The Problem

Phosphate is an essential element for all living organisms (Burut-Archanai et al. 2011). It is involved in diverse cellular functions, including structural function, energy and information transmission and information storage in almost all living organisms (Blank 2012). For plants, phosphate together with potassium and nitrogen, is a key limiting factor of plant growth and biological processes, and is therefore a major component of all common fertilizers to maintain high crop yields (de Boer et al. 2018).

It has been estimated that by the middle of this century, our world will be the home to over nine billion people, which will be constantly rising until the human population reaches eleven billion people at around 2100 stated by UN DESA (United Nations Department of Economic and Social Affairs), and thus implies a massive need for increased global food production by 70% to meet global demand by 2050 (Cordell et al. 2009). The most probable scenario estimates the demand of phosphate will have an annual rise by 2% until 2050 (Cordell et al. 2009). Especially developing countries like ones in Africa are predicted to experience a massive increase in the demand of phosphate (Heckenmüller et al. 2014).

Nowadays, the main source of phosphate is the phosphate rock which, like oil, is a non-renewable resource and takes approximately 10-15 million years to regenerate (White 2000). The current known phosphate rock reserves have been predicted to be depleted in the following 50-100 years (Cordell 2010), which will be not enough for the growing population. Moreover, the reserves are unevenly distributed on a global scale and the grade (i. e. actual phosphate content) of phosphate rock is slowly degrading and thus mining operations are only going to increase (Heckenmüller et al. 2014).

Phosphate rock deposits not only consist of phosphate rock, but also contain other minerals, heavy metals and radioactive materials, which leads to several risks. The mining of the phosphate rock for the production of fertilizers creates the risk for metals to accumulate in the soil and crops and enter the food chain. In addition, mining contributes to the redistribution of radionuclides into the environment, allowing those to be naturally introduced in products from the phosphate industry (de Boer et al. 2018).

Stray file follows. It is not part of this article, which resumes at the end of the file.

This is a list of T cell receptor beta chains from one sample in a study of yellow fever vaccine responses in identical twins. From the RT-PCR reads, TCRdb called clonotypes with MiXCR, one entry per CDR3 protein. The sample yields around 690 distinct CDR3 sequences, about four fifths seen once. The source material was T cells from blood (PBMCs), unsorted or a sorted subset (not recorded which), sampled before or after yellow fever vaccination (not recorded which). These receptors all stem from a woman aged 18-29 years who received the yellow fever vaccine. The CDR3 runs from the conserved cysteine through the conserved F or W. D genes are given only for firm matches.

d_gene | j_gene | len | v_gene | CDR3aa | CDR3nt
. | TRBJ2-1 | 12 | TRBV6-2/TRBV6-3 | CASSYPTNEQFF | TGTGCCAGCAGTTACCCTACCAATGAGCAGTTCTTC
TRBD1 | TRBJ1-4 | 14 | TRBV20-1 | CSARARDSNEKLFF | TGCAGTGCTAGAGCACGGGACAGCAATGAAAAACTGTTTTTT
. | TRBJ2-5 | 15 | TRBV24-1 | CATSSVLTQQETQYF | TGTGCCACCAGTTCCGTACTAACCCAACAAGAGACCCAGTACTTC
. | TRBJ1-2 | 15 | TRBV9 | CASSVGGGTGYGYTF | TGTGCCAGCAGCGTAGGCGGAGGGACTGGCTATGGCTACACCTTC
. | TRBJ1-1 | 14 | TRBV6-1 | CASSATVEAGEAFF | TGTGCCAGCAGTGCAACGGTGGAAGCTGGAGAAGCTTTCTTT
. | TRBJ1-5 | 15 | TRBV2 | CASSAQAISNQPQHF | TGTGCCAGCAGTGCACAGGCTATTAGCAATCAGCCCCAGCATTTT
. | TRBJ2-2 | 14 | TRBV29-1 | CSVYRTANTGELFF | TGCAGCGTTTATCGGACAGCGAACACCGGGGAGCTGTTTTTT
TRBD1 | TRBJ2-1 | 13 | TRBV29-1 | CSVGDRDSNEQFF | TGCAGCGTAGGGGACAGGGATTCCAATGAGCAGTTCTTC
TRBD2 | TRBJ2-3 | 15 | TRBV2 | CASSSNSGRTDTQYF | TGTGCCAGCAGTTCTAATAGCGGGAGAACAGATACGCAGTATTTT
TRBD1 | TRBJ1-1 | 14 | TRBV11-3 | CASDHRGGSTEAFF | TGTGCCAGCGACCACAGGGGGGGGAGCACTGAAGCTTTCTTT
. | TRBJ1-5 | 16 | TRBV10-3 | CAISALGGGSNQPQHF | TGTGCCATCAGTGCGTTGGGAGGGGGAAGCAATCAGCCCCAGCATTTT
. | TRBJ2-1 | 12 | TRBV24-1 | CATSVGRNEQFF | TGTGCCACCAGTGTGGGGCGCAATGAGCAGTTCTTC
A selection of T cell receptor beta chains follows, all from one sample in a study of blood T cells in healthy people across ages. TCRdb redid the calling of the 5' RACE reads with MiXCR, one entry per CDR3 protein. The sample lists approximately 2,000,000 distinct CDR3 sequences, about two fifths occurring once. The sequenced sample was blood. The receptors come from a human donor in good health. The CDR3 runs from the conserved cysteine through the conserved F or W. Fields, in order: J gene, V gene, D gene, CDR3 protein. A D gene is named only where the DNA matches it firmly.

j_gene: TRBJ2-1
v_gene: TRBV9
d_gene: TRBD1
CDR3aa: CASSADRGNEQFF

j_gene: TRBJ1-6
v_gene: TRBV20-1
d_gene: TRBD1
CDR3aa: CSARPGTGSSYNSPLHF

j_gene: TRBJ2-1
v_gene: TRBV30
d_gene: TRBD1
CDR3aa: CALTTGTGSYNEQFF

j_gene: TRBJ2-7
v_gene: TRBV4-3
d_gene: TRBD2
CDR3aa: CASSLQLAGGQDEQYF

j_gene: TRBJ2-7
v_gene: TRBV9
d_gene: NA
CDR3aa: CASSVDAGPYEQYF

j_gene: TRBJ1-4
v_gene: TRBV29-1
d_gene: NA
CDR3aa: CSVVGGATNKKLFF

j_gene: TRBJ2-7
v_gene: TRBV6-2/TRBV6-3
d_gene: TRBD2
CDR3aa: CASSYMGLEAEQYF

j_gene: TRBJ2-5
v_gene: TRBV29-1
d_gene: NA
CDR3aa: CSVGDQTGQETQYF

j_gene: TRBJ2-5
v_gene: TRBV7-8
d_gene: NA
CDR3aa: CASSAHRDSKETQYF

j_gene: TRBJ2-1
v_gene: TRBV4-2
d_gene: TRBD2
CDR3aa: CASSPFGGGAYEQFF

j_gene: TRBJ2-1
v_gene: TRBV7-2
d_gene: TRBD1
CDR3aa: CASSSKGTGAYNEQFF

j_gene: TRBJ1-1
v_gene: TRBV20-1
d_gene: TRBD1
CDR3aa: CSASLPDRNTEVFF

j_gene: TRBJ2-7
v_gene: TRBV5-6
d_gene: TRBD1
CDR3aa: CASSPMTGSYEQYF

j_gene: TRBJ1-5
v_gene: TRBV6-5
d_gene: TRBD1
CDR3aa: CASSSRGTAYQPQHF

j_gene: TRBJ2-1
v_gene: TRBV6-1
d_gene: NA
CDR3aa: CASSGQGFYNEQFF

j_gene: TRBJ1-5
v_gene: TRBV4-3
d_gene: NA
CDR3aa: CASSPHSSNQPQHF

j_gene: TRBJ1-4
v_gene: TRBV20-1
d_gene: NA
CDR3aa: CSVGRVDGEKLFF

Excessive use of fertilizers to maintain high crop yields has resulted in the accumulation of high amounts of phosphate in lakes, as the excess phosphate seeps into the groundwater (Kaur & Singh 2012). The studies conducted by Prasad & Prasad (Prasad and Prasad 2019) conclude that increasing concentration of phosphate in inland waters is the main cause for the formation of algal blooms and eutrophication. The rapid growth and accumulation of phytoplankton in waters results in anoxic bottom waters followed by the algae death, decomposition, and release of toxic compounds (Cordell 2010). Hypoxia and the release of toxic compounds result in the mortality of fish and other aquatic animals (Prasad and Prasad 2019).

In the summer of 2018, the Aasee lake in the German city of Münster went through eutrophication, leading to 20 tonnes of dead fish having to be removed from the lake. This event was due to high temperatures, but the conventional phosphate removal techniques were partly to blame, as they only precipitate the phosphate, instead of removing it (City Münster 2020). The impact on the local ecosystem was devastating, as the lake biome provides sustenance to many animals living in the surroundings (BLINKER 2020).

Due to a growing demand of phosphate for modern agriculture, but also growing environmental and economic concerns, there is a need to reassess the obtention of phosphate. In this project, we will analyse the phosphate problem in relation to the environmental impact and describe our sustainable approach using synthetic biology to close the phosphate cycle by modifying a mosses phosphate metabolism.

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